Mississauga wants controversial zoning order to fast-track huge movie studio planned for the city


Published May 19, 2021 at 6:52 pm


Proximity to Pearson and Toronto, cheaper rents and a film-friendly staff have already made the City of Mississauga a highly desirable location for film and television production.

Now the City is ramping up to welcome what would be Ontario’s largest film and television studio and is prepared to take a controversial step by asking the Province for a Ministerial Zoning Order (MZO) to fast-track the project.

At an April 28 general committee meeting, Studio Bottega Inc. representatives appeared before council to discuss a proposal that would bring two buildings—both spanning over 225,000 square feet—to the Maritz Dr. and Derry Rd. area.

According to a Studio Bottega report, the campus, if approved, will create more than 2,000 construction jobs and 5,000-plus operations and other ongoing positions and would generate “significant” government revenues.

David McKay, a planner with Studio Bottega, told council that securing an MZO will expedite approval of the project.
“It’s employment use on employment lands but we would save nine months of time through the order. It’s not conversion, it’s not in the Greenbelt and it will provide a public good.”

MZOs allow the province to decide what will take shape on a specific site, regardless of current zoning and the province’s final decision cannot be appealed by the municipality or local residents.

It has sparked considerable controversial during Premier Doug Ford’s regime as the Conservative government has used it approve developments on sensitive wetlands, greenbelts and agricultural lands. Critics have also been quick to point out Ford’s excessive use of the measure – he has issued 31 MZOs in the past 18 months, which is nearly double the 19 used by previous governments in the 15 years previous.

Ward 5 Carolyn Parrish said that she’s still in favour of asking the province for an MZO to get the project done.

“I’m 100 per cent in support of this. I know we’re opposed to MZOs on principle but…it won’t be some big warehouse looking thing right on Hurontario. I think it’s a great idea. We have a film and movie sector growing and this will be the icing on the cake. As the local councillor, I’m absolutely delighted with this.”

The City released a report in January of this year critical of MZOs and the Ford government’s use of them, stating they should not be used as a “blunt force tool” because they reduce the role of Council and the public in the planning process.

Ontario has issued two MZOs recently; both were for long term care homes. Council was not against the projects, the report declared, but said the processes involved “do not align with some of the City’s engineering requirements” and some “coordination and process challenges” have been experienced.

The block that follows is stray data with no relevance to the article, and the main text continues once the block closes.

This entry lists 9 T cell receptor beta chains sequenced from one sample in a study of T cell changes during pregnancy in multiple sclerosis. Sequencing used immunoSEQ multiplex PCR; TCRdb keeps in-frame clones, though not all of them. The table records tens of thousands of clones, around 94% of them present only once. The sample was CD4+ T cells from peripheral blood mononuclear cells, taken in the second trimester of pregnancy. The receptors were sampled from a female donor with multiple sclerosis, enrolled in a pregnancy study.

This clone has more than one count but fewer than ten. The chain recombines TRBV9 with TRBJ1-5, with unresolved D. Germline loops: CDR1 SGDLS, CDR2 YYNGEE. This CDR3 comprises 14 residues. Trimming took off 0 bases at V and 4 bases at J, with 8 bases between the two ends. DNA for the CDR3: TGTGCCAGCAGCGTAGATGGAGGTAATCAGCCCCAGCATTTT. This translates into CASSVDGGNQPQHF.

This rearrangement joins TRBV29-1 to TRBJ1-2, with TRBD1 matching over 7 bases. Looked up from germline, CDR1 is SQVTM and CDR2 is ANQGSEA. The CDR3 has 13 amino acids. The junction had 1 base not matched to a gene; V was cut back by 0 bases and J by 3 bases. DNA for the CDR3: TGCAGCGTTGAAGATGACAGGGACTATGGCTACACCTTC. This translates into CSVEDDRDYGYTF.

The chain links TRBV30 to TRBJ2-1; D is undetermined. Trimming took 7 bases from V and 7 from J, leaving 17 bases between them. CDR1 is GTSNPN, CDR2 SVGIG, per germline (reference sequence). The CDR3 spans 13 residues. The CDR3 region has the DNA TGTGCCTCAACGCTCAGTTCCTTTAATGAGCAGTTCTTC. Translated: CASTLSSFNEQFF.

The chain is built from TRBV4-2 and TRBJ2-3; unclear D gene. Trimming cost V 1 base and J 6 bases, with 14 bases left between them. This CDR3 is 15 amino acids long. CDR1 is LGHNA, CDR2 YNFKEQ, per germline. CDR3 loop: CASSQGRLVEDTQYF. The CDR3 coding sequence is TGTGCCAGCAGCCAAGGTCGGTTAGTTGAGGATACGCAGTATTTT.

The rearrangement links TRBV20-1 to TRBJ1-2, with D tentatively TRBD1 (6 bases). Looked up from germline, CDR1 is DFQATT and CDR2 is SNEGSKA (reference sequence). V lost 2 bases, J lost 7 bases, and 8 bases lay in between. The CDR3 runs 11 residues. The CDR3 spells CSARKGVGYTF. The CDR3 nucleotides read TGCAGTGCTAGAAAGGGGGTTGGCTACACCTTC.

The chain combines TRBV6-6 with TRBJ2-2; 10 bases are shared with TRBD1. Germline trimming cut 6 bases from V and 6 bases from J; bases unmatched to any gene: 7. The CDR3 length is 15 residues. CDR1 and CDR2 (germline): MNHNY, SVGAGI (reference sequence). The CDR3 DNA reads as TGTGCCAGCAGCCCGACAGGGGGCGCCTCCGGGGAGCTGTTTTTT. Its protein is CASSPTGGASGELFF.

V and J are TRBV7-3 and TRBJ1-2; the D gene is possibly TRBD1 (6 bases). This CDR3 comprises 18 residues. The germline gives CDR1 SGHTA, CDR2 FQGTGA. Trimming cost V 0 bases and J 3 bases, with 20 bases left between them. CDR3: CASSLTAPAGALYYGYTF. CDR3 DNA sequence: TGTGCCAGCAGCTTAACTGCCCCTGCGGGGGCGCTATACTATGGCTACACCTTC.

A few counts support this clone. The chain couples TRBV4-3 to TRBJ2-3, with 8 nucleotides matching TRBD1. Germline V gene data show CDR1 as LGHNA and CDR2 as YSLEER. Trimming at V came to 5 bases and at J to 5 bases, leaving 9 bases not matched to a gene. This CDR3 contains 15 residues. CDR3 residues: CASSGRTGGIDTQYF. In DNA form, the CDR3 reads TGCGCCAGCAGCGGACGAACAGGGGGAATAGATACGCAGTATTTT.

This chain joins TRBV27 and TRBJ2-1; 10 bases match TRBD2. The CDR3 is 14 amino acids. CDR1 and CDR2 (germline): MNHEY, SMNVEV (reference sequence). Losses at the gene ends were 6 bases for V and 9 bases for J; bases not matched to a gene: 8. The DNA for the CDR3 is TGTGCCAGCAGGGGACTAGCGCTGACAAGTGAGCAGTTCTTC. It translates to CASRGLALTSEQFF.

At the April 28 meeting, Mayor Bonnie Crombie said she supports the project but is unsure if the province will grant the city’s request to issue an MZO.

“We have a bad track record with MZOs,” Crombie said, referring to disputes between the Province and Peel Region in Caledon in the past two years. “If we go out on a limb and ask for another MZO, what kind of luck will we have with this? This is a great project and initiative, but my scepticism is around whether the province will grant an MZO. As much as we would like to assist, I don’t know what our ability is. I want to see this open, I think this is a great project.”

City staff said that Bottega has been in talks with the province and believes ministers are willing to accept the company’s application pending a resolution from the city and some councillors agreed, saying the chance of the province refusing the request is low.

“I think the province will jump all over this, what good news do they have going on these days?” asked Ward 11 Councillor George Carlson. “If they turn it down and punt it back to us, they’re essentially sending jobs back to [places like Atlanta]. This proposal is very good news.”

The value of the film and television sector is estimated not be worth $2.1 billion in Canada (pre-Covid) and Mississauga has been busy over the past couple of years acquiring studio space and fostering good will to get a bigger piece of that lucrative pie.

Mississauga is never going to replicate Chicago or New York like Toronto can for outdoor shots, which is why enticing indoor studios to the City – as well as companies that cater to the needs of the industry, such as equipment rental firms, FX shops and hardware stores – has been so important to the master plan.

William F White International has opened or plans to open three studios, totalling 400,000 sq. ft, following CBS, who opened a facility in 2019 with six sound stages.

By the end of this year Mississauga is expected to boast more than one million square feet of industrial space for filmmakers.

There is no time frame to hear from Queen’s Park regarding the MZO request but Council is hopeful they can get an answer quickly.

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